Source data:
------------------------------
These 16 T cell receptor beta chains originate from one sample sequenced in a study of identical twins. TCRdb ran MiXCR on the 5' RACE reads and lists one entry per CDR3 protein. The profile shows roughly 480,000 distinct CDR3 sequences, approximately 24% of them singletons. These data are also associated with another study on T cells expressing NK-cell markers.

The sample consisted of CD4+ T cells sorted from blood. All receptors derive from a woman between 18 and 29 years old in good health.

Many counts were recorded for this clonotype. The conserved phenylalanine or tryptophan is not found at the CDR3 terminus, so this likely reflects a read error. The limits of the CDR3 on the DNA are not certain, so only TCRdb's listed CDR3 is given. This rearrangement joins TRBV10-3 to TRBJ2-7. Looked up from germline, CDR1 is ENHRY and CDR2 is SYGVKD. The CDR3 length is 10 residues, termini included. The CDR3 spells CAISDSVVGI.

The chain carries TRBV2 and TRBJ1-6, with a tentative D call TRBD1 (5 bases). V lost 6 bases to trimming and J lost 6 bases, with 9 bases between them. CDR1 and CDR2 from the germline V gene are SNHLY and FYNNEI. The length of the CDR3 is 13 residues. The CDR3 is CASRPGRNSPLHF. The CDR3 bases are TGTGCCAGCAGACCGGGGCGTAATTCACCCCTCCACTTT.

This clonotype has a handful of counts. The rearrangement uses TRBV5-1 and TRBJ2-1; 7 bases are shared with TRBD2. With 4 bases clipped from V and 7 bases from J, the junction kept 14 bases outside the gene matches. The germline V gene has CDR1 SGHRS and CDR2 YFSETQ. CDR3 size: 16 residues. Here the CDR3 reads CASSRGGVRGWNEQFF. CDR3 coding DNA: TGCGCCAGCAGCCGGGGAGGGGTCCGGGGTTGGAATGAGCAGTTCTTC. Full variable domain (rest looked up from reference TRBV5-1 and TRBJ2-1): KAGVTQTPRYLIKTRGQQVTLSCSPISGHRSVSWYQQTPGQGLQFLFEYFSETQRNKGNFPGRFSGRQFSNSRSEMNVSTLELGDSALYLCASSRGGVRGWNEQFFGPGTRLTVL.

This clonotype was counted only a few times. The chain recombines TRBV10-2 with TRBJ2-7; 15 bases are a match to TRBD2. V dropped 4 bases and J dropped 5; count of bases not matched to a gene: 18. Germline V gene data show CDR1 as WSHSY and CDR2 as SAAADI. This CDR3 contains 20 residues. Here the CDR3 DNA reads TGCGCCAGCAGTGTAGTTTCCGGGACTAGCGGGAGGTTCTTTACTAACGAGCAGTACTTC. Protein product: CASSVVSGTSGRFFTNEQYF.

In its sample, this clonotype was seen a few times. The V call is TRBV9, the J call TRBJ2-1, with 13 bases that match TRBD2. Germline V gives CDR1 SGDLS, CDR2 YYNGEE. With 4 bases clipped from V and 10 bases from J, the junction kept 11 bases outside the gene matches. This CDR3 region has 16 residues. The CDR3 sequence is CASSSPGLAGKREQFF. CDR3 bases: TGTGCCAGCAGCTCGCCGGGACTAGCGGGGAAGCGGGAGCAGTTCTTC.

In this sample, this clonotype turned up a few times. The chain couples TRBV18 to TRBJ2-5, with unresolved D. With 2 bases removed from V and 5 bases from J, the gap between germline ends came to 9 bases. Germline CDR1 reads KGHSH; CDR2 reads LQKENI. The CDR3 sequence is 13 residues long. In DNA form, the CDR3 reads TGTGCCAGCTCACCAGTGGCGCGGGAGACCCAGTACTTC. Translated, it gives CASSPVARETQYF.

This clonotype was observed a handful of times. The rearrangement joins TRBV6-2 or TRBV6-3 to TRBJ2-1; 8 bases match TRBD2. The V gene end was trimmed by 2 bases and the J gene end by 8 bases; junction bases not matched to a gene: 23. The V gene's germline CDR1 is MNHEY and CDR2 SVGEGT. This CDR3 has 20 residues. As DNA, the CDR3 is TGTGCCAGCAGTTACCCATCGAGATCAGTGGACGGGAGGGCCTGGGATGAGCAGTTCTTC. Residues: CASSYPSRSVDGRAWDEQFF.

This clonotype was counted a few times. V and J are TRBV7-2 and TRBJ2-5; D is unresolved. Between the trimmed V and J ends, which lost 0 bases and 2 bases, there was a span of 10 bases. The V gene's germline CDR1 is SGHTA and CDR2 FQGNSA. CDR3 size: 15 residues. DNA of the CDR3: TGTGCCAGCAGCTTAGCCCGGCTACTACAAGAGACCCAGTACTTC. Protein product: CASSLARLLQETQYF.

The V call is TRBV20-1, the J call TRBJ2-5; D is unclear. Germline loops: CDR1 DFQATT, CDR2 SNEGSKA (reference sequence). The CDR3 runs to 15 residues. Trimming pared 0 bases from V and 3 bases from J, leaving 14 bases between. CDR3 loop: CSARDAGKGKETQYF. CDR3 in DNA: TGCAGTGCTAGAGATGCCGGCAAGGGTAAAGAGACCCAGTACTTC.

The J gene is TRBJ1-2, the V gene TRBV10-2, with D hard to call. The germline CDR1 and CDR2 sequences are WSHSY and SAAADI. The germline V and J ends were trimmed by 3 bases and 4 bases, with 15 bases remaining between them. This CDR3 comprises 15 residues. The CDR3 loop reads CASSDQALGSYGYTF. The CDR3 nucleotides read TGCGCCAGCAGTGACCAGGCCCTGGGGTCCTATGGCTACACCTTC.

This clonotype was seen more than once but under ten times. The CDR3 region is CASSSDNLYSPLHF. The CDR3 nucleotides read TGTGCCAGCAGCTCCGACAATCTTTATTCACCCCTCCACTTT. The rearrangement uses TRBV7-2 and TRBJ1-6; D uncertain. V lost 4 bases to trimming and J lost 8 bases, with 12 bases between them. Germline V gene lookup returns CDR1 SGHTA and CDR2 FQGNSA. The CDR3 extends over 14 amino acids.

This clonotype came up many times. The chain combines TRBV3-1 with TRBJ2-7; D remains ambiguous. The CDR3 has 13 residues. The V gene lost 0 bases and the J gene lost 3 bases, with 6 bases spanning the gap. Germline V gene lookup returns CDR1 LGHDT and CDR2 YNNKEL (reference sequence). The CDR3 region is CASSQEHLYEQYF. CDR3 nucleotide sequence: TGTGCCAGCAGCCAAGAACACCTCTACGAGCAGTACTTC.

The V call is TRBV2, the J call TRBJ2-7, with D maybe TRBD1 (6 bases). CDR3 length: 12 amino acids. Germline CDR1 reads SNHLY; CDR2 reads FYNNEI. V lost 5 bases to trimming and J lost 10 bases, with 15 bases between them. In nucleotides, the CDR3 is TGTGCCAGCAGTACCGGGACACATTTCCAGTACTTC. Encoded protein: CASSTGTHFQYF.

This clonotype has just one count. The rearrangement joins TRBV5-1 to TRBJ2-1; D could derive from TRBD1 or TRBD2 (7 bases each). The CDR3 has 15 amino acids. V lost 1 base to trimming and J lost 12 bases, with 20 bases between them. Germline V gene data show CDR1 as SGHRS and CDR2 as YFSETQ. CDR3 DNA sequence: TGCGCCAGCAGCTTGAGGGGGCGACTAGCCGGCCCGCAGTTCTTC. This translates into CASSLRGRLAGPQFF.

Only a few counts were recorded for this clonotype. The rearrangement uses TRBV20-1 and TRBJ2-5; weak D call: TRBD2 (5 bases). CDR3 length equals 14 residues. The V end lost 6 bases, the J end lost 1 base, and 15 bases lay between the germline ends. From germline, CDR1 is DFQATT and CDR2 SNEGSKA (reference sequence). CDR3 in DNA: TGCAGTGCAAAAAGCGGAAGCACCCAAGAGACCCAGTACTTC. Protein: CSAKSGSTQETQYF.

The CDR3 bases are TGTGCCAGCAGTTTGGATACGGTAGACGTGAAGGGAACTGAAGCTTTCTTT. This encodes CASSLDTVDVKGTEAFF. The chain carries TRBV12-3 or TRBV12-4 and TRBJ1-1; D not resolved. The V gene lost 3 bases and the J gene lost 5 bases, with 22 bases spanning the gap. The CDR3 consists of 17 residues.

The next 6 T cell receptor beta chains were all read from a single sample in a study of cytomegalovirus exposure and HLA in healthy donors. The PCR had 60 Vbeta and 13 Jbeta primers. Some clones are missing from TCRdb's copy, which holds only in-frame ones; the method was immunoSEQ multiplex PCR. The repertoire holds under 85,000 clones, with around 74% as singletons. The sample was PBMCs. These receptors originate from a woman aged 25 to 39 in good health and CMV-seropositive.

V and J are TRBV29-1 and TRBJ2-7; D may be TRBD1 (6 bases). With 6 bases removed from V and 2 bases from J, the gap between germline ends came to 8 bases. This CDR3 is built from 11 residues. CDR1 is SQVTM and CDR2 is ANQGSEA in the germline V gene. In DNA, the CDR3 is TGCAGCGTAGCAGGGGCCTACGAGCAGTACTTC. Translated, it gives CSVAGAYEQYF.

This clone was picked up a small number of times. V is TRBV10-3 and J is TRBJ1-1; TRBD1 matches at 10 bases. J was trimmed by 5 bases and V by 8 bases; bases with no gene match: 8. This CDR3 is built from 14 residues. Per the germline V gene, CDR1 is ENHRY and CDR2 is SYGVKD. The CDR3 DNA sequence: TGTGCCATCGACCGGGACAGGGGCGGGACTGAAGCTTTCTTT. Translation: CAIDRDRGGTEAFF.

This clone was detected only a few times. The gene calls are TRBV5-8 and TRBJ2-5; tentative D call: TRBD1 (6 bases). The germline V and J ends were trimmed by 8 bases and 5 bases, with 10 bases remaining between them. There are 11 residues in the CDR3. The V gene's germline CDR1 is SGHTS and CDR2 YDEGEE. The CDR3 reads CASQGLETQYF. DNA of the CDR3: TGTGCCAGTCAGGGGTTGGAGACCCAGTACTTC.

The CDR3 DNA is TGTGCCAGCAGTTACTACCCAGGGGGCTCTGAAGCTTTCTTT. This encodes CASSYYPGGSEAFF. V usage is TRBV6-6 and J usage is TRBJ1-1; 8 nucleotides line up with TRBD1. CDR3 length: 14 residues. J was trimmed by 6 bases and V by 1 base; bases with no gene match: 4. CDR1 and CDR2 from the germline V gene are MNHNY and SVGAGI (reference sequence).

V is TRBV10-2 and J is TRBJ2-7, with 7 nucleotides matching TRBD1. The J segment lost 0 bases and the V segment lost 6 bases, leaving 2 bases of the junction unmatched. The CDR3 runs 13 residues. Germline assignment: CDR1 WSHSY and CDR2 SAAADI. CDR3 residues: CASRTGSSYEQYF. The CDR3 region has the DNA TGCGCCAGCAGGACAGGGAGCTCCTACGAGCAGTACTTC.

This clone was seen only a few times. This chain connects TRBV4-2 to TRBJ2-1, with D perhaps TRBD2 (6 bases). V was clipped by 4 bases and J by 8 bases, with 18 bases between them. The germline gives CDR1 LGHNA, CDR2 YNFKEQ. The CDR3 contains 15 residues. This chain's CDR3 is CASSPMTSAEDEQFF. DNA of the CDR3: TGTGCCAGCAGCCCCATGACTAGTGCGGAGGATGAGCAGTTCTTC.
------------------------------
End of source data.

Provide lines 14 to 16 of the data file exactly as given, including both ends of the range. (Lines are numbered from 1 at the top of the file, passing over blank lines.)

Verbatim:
This clonotype came up many times. The chain combines TRBV3-1 with TRBJ2-7; D remains ambiguous. The CDR3 has 13 residues. The V gene lost 0 bases and the J gene lost 3 bases, with 6 bases spanning the gap. Germline V gene lookup returns CDR1 LGHDT and CDR2 YNNKEL (reference sequence). The CDR3 region is CASSQEHLYEQYF. CDR3 nucleotide sequence: TGTGCCAGCAGCCAAGAACACCTCTACGAGCAGTACTTC.

The V call is TRBV2, the J call TRBJ2-7, with D maybe TRBD1 (6 bases). CDR3 length: 12 amino acids. Germline CDR1 reads SNHLY; CDR2 reads FYNNEI. V lost 5 bases to trimming and J lost 10 bases, with 15 bases between them. In nucleotides, the CDR3 is TGTGCCAGCAGTACCGGGACACATTTCCAGTACTTC. Encoded protein: CASSTGTHFQYF.

This clonotype has just one count. The rearrangement joins TRBV5-1 to TRBJ2-1; D could derive from TRBD1 or TRBD2 (7 bases each). The CDR3 has 15 amino acids. V lost 1 base to trimming and J lost 12 bases, with 20 bases between them. Germline V gene data show CDR1 as SGHRS and CDR2 as YFSETQ. CDR3 DNA sequence: TGCGCCAGCAGCTTGAGGGGGCGACTAGCCGGCCCGCAGTTCTTC. This translates into CASSLRGRLAGPQFF.